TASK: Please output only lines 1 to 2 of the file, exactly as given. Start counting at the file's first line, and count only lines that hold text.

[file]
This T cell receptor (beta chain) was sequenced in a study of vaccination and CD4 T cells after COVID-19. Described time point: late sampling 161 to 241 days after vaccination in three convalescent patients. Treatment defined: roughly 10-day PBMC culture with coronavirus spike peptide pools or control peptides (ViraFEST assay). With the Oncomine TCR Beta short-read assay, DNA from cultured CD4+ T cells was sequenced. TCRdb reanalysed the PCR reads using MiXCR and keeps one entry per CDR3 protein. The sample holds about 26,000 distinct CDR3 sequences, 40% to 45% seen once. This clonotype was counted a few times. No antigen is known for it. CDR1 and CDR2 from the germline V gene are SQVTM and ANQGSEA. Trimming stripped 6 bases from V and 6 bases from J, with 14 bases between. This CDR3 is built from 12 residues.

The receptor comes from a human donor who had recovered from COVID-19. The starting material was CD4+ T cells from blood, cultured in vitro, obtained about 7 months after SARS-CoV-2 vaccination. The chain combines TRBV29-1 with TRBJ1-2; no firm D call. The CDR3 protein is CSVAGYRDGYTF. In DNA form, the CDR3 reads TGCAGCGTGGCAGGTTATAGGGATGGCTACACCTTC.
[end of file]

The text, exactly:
This T cell receptor (beta chain) was sequenced in a study of vaccination and CD4 T cells after COVID-19. Described time point: late sampling 161 to 241 days after vaccination in three convalescent patients. Treatment defined: roughly 10-day PBMC culture with coronavirus spike peptide pools or control peptides (ViraFEST assay). With the Oncomine TCR Beta short-read assay, DNA from cultured CD4+ T cells was sequenced. TCRdb reanalysed the PCR reads using MiXCR and keeps one entry per CDR3 protein. The sample holds about 26,000 distinct CDR3 sequences, 40% to 45% seen once. This clonotype was counted a few times. No antigen is known for it. CDR1 and CDR2 from the germline V gene are SQVTM and ANQGSEA. Trimming stripped 6 bases from V and 6 bases from J, with 14 bases between. This CDR3 is built from 12 residues.

The receptor comes from a human donor who had recovered from COVID-19. The starting material was CD4+ T cells from blood, cultured in vitro, obtained about 7 months after SARS-CoV-2 vaccination. The chain combines TRBV29-1 with TRBJ1-2; no firm D call. The CDR3 protein is CSVAGYRDGYTF. In DNA form, the CDR3 reads TGCAGCGTGGCAGGTTATAGGGATGGCTACACCTTC.